In a surprise ruling, Obama-appointed US Judge Katherine Forrest of the Southern District of New York agreed with plaintiffs who had challenged provisions of the 2012 National Defense Authorization Act that Section 1021—concerning indefinite detention of (poorly defined) terror suspects. Judge Forrest found that Section 1021 fails to “pass constitutional muster” because its broad language could be used to squelch political dissent. Forrest rejected the contention in Obama’s signing statement that the language in Section 1021 “breaks no new ground” and merely recapitulates the 2001 Authorization to Use Military Force (AUMF). “[T]his court finds that § 1021 is not merely an ‘affirmation’ of the AUMF,” Forrest wrote. “To so hold would be contrary to basic principles of legislative interpretation that require Congressional enactments to be given independent meaning. To find that § 1021 is merely an ‘affirmation’ of the AUMF would require this court to find that § 1021 is a mere redundancy—that is, that it has no independent meaning and adds absolutely nothing to the government’s enforcement powers.” The suit was first brought by journalist-turned-talking-head Chris Hedges, and later joined by Noam Chomsky, Pentagon Papers whistle-blower Daniel Ellsberg, Icelandic parliamentarian Birgitta Jonsdottir, Kai Wargalla of Occupy London and Alexa O’Brien of US Day of Rage. The plaintiffs call themselves the “Freedom Seven.”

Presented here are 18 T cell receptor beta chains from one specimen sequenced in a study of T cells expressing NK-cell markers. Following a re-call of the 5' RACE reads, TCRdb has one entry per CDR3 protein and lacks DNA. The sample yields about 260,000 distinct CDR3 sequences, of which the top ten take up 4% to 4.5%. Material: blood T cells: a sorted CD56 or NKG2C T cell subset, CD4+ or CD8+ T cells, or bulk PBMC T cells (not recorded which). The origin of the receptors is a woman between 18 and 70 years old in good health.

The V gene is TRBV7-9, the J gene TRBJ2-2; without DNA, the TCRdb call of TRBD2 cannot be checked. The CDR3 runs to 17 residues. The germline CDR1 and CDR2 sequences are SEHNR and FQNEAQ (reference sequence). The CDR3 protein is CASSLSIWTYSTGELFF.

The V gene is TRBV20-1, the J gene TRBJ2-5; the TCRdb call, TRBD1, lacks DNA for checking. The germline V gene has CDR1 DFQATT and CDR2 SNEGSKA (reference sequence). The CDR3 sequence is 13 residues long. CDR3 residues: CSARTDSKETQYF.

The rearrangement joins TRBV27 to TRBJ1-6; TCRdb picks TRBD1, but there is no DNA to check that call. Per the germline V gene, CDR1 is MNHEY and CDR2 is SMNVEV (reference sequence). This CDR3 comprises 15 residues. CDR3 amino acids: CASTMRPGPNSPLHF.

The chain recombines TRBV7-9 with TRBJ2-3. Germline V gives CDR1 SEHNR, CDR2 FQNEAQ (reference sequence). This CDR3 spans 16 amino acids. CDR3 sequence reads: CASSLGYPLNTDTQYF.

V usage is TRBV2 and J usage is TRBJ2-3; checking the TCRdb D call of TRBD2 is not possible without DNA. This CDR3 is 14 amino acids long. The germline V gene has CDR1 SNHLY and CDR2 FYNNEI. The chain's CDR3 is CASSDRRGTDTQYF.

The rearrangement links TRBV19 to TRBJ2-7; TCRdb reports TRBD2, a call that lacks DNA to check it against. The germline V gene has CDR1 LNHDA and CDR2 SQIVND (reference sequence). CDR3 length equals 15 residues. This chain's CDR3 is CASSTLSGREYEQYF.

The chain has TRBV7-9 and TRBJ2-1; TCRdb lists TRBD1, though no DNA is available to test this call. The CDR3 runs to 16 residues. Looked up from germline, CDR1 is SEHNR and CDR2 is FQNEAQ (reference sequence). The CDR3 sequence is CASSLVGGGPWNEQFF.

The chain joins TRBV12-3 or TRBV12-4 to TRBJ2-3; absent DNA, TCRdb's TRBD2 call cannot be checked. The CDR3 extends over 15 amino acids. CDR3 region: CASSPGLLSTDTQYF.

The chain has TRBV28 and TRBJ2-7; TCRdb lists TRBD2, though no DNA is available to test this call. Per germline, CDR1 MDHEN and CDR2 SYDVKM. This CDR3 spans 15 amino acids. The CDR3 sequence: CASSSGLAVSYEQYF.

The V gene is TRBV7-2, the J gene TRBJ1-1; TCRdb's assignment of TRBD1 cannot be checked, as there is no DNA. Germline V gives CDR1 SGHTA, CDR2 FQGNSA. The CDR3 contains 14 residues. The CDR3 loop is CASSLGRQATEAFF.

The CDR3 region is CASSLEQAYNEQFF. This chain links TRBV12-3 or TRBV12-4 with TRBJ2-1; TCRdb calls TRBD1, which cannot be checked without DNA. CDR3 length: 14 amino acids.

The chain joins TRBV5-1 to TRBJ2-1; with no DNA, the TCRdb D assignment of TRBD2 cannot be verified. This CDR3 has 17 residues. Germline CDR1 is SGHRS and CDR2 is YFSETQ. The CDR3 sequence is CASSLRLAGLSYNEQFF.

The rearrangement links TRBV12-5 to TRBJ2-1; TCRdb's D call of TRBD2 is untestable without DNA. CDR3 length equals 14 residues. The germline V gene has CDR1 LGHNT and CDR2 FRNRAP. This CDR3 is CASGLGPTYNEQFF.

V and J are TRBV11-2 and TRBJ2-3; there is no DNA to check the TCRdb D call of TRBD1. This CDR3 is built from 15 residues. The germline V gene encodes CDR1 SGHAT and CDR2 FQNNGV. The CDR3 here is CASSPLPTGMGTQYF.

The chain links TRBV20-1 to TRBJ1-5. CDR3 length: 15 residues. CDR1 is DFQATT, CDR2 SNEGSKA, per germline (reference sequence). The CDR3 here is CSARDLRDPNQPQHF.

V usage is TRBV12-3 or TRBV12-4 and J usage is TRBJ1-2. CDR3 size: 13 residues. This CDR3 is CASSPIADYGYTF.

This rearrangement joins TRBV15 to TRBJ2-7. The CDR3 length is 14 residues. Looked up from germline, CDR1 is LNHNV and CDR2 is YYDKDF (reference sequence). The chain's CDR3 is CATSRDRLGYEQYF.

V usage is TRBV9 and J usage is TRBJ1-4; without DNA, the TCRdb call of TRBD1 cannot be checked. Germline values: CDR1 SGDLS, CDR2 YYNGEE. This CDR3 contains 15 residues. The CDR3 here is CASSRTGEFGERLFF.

Section 1021 of the NDAA, signed by Obama on Dec. 31, allows the president to use “all necessary and appropriate force” to detain any person, including US citizens, who “was part of or substantially supported al-Qaeda, the Taliban, or associated forces, under the law of war until the end of hostilities.” Those “associated forces” are never defined. Forrest’s ruling may, in fact, help define it. She states that the NDAA “has a non-specific definition of ‘covered person’ that reaches beyond those involved in the 9/11 attacks by its very terms.” Her opinion—online as a PDF at SDNY Blog, which monitors New York’s Southern District—reveals that Hedges invoked his “association” with groups that are very far afield from al-Qaeda, in terms of both tactics and ideology. Wrote Forrest:
Hedges also testified that he has previously associated with a group called Bob Avakiam Revolutionary Party, a Maoist group, which he stated he understands endorses the use of violence towards revolutionary ends–a philosophy to which Hedges stated he did not ascribe. Tr. 177. Despite that fact, Hedges understands § 1021 as potentially encompassing his association with the Avakiam Revolutionary Party and thus, the statute already has had a chilling effect on his associational activities.
Hedges testified that prior to the passage of § 1021 he had never feared military detention for his activities.